Interview by Ether Basha (MGBH)
DECEMBER 22, 2016
I was introduced to the talent of Jarrod Radnich (MGBH) by one of my friends’ children who came over to me and, with intriguing excitement in his eyes, asked, “Would you like to see something cool?” He opened his laptop and showed me a video of Jarrod Radnich’s arrangement performance of “The Pirates of the Caribbeans” theme.
As Jarrod was playing, I watched the 12-year-old boy’s eyes filled with amazement and awe. At the end of the performance, the boy exclaimed, “Did you see that!?” I must admit: that 12-year-old boy passed his excitement to me, and once I had a minute to sit down quietly at my desk, I watched all Jarrod’s YouTube videos…. more than once. To me, this 34-year-old Southern Californian embodied an epitome of a true performer who not only engages the audio senses of a listener, but also brings so much more in delivering a rich multi-sensory experience of piano performance for a diverse audience. A creative talent not so common in the piano world. All that inspired me to reach out to Jarrod Radnich for an interview…
Piano Performer Magazine (PPM): Please, tell our readers a little bit about yourself. Where and how did you grow up?
Jarrod Radnich (JR): I grew-up in the artistic and eclectic desert town of Joshua Tree in Southern California, just north of Palm Springs. My backyard was literally the Joshua Tree National Park (it was designated as a national monument at the time), and the town’s total population was less than 3,000, with quite an expanse between neighbors and, even more so, other young people my age. My parents used to live on the beach. When they decided to start a family, they wanted to move out of the city. They weren’t kidding either. We were so far out that we couldn’t even get cable TV… so I’d rock climb, write music, practice, and have a lot of time to myself.
“I was playing with Legos when my mom came in my room and asked if I wanted to start learning the piano. I glanced up, said, “sure,” and went back to building my Lego masterpiece…
PPM: How did you decide to become a pianist?
JR: Actually, although most people find this difficult to believe, there was never a time where I decided I wanted to become a pianist. Instead, my early passion for composing was the driving force in my decision to be a professional musician, and the pianist part just came naturally with that. Inherently, I have great angst when I compose, for I “hear” so much more than what can be created on the piano as it exists now or any other singular instruments for that matter. Having said that, the piano is truly unique and unparalleled. At its core, it’s inherently a percussion instrument — rhythmic and innately primal; but it can also be hauntingly lyrical, creating melodies woven into beautifully rich harmonic textures. My introduction to the piano came as a result of my astute first grade teacher, Debbie Bernardini (MGBH). Being concerned because I was getting all of my homework done before the school day was over, she suggested to my parents that I needed something to challenge me. She recommended that I take piano lessons. The next day I was playing with Legos when my mom came in my room and asked if I wanted to start learning the piano. I glanced up, said, “sure,” and went back to building my Lego masterpiece… and that’s how it all began.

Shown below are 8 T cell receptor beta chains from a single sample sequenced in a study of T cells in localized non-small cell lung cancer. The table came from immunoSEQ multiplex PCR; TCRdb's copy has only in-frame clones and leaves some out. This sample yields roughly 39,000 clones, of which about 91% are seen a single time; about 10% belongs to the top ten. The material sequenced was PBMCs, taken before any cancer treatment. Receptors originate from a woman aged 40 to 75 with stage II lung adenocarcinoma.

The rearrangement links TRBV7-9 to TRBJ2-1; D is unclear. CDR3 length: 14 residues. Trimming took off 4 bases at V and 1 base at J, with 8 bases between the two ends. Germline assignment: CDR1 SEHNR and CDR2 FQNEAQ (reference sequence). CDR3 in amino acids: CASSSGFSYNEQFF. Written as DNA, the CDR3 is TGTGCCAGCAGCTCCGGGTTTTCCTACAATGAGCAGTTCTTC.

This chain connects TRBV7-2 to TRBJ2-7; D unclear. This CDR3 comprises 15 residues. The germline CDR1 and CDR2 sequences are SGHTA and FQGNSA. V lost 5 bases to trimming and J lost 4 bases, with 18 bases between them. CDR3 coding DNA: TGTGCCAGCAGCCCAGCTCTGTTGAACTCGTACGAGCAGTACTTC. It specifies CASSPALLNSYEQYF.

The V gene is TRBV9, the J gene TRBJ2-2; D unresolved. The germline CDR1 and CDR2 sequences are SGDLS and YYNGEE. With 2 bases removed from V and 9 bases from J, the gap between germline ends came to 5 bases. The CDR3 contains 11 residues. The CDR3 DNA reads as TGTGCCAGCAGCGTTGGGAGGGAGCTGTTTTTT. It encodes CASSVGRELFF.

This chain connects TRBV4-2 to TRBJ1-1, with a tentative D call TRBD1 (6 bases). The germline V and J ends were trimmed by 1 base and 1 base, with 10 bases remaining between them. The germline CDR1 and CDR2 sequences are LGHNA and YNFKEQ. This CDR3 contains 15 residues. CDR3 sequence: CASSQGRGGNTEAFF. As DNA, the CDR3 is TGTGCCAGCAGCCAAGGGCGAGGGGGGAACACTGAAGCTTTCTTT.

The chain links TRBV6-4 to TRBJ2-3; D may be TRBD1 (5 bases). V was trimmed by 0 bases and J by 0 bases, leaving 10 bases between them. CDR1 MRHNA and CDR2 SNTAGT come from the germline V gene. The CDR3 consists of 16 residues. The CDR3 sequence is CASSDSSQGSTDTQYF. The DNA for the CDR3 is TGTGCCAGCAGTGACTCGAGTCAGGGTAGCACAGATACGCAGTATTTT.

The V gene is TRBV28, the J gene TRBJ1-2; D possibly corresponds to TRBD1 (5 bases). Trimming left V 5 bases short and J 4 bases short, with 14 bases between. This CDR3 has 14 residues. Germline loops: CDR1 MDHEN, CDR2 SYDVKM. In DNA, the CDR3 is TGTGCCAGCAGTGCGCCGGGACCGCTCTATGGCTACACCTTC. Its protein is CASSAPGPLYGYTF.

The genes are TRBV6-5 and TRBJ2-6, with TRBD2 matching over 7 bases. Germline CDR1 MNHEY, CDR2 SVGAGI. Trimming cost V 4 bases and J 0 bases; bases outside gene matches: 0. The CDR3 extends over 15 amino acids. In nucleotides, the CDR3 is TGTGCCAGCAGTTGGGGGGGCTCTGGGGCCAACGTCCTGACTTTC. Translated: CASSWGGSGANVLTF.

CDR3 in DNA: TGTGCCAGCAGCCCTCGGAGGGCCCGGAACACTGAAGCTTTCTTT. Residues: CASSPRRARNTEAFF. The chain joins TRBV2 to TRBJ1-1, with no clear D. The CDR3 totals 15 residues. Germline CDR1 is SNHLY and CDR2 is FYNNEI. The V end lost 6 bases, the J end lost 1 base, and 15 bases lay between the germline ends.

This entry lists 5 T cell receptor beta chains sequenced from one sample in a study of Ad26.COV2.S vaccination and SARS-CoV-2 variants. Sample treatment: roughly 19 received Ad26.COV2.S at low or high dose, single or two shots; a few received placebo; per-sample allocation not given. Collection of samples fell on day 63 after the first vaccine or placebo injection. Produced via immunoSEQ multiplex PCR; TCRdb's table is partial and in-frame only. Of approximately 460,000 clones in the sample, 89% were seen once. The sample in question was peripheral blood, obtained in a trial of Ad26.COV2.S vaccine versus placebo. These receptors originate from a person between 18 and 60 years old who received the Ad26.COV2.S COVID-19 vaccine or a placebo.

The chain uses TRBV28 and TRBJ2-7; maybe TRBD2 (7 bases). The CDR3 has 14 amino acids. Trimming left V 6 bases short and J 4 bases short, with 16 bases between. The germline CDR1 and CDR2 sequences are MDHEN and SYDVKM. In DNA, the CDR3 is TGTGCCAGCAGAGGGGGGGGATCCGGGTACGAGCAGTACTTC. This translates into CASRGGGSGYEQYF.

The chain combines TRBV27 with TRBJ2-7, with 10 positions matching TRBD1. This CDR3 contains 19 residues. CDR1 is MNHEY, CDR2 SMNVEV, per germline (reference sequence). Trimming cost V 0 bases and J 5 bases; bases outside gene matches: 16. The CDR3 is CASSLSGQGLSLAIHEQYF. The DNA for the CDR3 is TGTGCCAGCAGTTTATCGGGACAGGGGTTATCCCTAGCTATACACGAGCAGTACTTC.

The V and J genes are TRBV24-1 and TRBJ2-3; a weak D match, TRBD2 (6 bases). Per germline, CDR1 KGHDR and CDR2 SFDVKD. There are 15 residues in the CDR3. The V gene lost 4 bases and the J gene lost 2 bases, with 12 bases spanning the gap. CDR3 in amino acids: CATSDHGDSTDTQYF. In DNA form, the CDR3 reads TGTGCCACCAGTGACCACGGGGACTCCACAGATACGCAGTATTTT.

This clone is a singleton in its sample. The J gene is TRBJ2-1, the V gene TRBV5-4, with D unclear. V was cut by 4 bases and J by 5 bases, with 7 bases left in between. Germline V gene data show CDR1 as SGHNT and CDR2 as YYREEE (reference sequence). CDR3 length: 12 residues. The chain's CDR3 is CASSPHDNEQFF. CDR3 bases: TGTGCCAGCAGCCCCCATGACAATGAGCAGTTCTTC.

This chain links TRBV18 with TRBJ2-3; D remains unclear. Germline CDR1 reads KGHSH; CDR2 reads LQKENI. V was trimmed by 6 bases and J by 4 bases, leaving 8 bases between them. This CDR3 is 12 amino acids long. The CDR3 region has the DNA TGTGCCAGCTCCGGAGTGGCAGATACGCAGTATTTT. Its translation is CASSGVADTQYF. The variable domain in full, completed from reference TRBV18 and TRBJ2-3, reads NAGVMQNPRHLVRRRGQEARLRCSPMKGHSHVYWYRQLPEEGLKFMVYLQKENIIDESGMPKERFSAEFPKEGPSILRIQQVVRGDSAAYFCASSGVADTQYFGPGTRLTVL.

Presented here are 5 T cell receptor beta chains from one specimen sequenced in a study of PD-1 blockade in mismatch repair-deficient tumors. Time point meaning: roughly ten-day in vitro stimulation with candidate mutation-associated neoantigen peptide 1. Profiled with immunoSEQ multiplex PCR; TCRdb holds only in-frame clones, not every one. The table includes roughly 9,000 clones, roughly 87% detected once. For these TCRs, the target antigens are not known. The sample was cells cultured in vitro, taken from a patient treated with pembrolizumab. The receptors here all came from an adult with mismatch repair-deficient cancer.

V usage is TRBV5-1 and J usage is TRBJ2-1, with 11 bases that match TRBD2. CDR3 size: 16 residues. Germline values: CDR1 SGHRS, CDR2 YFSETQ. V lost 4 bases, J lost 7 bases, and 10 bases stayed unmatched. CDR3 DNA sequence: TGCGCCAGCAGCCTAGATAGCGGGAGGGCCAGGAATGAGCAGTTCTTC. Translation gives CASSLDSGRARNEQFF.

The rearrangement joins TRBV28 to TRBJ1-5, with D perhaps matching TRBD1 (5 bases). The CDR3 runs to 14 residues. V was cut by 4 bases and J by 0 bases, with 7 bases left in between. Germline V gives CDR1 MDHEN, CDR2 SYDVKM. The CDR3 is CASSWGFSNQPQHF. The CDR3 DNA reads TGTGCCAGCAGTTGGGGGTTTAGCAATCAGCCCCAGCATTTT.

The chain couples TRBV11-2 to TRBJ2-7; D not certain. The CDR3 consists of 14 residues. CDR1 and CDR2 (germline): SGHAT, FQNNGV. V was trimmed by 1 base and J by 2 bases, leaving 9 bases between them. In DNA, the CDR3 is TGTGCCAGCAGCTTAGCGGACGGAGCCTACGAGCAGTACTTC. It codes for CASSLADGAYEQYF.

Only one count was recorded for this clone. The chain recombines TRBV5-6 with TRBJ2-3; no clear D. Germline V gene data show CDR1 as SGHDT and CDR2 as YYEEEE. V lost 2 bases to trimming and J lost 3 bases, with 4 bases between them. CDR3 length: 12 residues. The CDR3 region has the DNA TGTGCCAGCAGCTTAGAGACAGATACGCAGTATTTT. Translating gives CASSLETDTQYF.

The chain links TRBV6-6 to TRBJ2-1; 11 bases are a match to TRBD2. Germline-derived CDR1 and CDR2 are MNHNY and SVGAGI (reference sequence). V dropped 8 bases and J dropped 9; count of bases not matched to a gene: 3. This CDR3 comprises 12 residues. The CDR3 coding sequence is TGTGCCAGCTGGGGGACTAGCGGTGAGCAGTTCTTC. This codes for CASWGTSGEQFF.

PPM: What did your parents do for living and how did their choice of occupation influence you?
JR: While an avid surfer in his recreational time, my father is inherently an artist and became a highly sought-after general contractor and creative tile specialist, co-writing the California licensing tests for both tile and wrought iron installation. He now designs and builds incredible custom hot rods. Back when I was growing up, my mother worked with my father in their construction business and also as the executive director of the local chapter of the American Red Cross. I believe it was these environments where I learned the value of an intense work ethic and learned the importance of volunteerism, which is how I spend a significant portion of my time. I also was exposed to creative thinking and artistic expression…